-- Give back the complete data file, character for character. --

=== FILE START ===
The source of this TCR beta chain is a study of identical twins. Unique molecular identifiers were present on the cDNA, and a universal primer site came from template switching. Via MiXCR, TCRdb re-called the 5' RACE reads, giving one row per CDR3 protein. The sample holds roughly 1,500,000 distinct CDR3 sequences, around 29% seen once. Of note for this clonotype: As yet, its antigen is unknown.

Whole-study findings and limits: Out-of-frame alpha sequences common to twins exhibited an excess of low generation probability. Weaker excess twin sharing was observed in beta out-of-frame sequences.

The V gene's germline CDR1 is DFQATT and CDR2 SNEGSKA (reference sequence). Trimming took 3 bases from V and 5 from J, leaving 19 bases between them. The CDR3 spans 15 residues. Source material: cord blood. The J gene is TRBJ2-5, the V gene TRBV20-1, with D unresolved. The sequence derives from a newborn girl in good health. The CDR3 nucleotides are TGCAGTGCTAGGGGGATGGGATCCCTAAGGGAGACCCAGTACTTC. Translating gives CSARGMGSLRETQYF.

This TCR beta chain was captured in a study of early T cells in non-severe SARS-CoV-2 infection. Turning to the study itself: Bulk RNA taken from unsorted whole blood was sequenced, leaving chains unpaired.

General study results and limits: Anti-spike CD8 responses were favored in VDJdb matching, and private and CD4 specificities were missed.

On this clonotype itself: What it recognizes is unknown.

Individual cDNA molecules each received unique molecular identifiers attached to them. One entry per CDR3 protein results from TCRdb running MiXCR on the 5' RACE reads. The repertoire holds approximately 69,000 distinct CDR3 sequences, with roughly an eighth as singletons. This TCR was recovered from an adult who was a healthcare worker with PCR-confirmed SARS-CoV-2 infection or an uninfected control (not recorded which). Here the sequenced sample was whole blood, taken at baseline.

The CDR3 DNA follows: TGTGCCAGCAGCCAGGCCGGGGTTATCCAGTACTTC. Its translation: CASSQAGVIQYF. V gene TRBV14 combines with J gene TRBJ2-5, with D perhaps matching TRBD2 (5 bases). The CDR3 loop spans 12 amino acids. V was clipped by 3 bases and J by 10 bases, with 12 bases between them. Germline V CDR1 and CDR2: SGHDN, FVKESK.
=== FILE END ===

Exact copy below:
The source of this TCR beta chain is a study of identical twins. Unique molecular identifiers were present on the cDNA, and a universal primer site came from template switching. Via MiXCR, TCRdb re-called the 5' RACE reads, giving one row per CDR3 protein. The sample holds roughly 1,500,000 distinct CDR3 sequences, around 29% seen once. Of note for this clonotype: As yet, its antigen is unknown.

Whole-study findings and limits: Out-of-frame alpha sequences common to twins exhibited an excess of low generation probability. Weaker excess twin sharing was observed in beta out-of-frame sequences.

The V gene's germline CDR1 is DFQATT and CDR2 SNEGSKA (reference sequence). Trimming took 3 bases from V and 5 from J, leaving 19 bases between them. The CDR3 spans 15 residues. Source material: cord blood. The J gene is TRBJ2-5, the V gene TRBV20-1, with D unresolved. The sequence derives from a newborn girl in good health. The CDR3 nucleotides are TGCAGTGCTAGGGGGATGGGATCCCTAAGGGAGACCCAGTACTTC. Translating gives CSARGMGSLRETQYF.

This TCR beta chain was captured in a study of early T cells in non-severe SARS-CoV-2 infection. Turning to the study itself: Bulk RNA taken from unsorted whole blood was sequenced, leaving chains unpaired.

General study results and limits: Anti-spike CD8 responses were favored in VDJdb matching, and private and CD4 specificities were missed.

On this clonotype itself: What it recognizes is unknown.

Individual cDNA molecules each received unique molecular identifiers attached to them. One entry per CDR3 protein results from TCRdb running MiXCR on the 5' RACE reads. The repertoire holds approximately 69,000 distinct CDR3 sequences, with roughly an eighth as singletons. This TCR was recovered from an adult who was a healthcare worker with PCR-confirmed SARS-CoV-2 infection or an uninfected control (not recorded which). Here the sequenced sample was whole blood, taken at baseline.

The CDR3 DNA follows: TGTGCCAGCAGCCAGGCCGGGGTTATCCAGTACTTC. Its translation: CASSQAGVIQYF. V gene TRBV14 combines with J gene TRBJ2-5, with D perhaps matching TRBD2 (5 bases). The CDR3 loop spans 12 amino acids. V was clipped by 3 bases and J by 10 bases, with 12 bases between them. Germline V CDR1 and CDR2: SGHDN, FVKESK.